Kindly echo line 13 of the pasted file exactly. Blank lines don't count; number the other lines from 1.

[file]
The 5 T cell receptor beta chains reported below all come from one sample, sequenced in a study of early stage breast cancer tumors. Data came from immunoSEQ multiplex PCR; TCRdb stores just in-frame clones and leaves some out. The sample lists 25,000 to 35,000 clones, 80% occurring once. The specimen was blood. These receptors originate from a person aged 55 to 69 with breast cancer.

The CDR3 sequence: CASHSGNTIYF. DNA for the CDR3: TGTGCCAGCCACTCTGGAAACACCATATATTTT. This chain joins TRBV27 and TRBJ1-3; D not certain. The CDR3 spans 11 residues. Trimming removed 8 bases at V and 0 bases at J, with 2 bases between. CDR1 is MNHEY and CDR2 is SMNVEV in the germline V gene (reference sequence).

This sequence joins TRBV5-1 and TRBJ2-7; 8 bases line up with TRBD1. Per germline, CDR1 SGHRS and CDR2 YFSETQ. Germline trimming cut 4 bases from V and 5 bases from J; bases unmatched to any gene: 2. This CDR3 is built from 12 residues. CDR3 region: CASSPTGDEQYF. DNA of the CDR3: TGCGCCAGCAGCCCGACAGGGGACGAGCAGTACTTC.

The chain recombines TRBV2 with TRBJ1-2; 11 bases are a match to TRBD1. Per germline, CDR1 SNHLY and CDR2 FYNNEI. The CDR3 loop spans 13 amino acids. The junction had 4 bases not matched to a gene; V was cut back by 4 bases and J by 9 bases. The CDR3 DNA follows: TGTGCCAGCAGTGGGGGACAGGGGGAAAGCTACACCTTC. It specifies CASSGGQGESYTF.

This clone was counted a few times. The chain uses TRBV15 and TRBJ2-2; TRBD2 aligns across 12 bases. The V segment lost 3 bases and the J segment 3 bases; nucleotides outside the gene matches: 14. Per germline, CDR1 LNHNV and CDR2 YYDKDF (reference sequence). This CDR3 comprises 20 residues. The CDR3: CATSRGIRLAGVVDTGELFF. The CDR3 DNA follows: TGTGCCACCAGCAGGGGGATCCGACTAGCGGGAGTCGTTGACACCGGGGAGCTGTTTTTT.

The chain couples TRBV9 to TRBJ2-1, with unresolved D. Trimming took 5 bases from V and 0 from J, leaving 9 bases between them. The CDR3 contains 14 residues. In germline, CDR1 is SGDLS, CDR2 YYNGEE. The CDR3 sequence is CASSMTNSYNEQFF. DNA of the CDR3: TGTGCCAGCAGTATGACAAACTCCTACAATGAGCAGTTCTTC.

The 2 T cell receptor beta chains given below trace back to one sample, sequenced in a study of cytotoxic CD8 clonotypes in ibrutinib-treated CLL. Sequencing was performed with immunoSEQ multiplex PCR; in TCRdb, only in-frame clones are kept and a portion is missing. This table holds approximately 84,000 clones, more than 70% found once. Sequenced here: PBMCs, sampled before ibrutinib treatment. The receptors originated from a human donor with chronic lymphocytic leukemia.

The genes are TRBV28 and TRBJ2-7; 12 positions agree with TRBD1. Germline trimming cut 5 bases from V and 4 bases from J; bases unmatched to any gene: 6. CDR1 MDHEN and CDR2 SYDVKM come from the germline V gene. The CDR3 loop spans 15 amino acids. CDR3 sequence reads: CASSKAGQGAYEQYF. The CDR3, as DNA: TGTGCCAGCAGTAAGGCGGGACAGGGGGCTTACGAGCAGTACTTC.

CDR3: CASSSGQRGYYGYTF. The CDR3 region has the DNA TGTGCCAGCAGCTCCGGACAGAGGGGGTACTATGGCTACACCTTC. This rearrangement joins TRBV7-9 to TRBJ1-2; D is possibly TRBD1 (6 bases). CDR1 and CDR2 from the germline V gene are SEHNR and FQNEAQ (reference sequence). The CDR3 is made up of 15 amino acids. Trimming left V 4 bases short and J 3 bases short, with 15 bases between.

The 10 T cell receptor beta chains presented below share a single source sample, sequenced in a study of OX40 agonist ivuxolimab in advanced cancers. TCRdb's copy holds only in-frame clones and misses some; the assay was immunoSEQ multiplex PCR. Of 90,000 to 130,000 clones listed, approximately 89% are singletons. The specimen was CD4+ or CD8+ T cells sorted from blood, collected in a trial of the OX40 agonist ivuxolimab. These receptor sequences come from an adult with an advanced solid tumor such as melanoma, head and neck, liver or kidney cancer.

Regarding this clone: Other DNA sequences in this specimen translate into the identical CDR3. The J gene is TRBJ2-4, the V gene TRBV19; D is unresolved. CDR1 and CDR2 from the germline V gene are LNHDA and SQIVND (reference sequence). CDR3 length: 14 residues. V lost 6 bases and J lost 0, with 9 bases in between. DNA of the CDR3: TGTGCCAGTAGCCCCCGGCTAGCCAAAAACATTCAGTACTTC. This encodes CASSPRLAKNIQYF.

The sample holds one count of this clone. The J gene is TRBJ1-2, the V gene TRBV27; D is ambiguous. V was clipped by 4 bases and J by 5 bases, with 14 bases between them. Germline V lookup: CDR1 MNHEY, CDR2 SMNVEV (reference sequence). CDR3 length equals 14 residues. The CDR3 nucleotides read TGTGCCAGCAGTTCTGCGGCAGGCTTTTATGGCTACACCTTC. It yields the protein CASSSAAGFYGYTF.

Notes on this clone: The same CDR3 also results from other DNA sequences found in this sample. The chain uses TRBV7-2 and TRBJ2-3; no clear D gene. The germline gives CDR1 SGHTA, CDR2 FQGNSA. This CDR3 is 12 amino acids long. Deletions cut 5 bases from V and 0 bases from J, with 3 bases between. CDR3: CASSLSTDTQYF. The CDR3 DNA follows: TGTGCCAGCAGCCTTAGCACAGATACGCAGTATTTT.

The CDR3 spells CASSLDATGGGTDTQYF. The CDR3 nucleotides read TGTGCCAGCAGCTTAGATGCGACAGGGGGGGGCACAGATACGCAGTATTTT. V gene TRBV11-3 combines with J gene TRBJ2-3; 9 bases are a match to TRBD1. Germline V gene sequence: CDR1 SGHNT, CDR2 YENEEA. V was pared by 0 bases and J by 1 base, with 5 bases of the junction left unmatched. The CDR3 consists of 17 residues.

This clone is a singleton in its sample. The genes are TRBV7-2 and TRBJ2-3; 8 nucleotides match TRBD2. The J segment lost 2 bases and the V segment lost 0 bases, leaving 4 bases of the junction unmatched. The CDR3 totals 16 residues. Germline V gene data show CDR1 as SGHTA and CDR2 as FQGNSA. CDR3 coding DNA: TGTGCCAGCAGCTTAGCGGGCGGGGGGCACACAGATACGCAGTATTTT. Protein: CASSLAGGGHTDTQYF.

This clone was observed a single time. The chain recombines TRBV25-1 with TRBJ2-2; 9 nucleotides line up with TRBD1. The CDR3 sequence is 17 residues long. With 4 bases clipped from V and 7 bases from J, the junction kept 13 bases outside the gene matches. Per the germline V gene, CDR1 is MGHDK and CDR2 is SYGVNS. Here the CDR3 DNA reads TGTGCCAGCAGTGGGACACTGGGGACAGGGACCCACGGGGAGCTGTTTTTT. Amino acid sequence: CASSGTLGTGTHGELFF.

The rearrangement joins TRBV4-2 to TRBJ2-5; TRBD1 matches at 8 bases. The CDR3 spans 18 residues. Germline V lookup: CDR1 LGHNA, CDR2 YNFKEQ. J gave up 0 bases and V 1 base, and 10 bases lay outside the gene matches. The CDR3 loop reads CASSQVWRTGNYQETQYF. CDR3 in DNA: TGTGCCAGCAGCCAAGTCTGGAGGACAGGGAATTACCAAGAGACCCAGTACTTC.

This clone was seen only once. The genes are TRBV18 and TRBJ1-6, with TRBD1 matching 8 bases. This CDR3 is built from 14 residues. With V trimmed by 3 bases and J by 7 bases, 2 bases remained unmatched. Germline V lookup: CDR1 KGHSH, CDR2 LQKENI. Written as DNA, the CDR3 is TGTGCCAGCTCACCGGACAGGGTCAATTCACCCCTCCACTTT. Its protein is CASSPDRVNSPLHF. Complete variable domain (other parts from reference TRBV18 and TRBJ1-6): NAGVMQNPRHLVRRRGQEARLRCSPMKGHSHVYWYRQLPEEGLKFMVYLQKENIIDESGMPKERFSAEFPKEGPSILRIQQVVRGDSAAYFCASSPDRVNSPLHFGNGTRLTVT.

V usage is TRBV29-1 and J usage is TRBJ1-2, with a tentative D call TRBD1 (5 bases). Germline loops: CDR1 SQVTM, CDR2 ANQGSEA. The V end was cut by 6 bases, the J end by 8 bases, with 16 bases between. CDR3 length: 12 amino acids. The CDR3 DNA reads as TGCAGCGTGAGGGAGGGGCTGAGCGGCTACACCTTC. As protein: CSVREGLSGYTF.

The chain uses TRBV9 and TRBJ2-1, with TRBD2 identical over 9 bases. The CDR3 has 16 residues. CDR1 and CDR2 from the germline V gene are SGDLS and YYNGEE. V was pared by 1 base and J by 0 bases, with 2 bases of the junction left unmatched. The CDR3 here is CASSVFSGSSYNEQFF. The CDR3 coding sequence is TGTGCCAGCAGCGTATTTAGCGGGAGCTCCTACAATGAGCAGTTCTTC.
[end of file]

Notes on this clone: The same CDR3 also results from other DNA sequences found in this sample. The chain uses TRBV7-2 and TRBJ2-3; no clear D gene. The germline gives CDR1 SGHTA, CDR2 FQGNSA. This CDR3 is 12 amino acids long. Deletions cut 5 bases from V and 0 bases from J, with 3 bases between. CDR3: CASSLSTDTQYF. The CDR3 DNA follows: TGTGCCAGCAGCCTTAGCACAGATACGCAGTATTTT.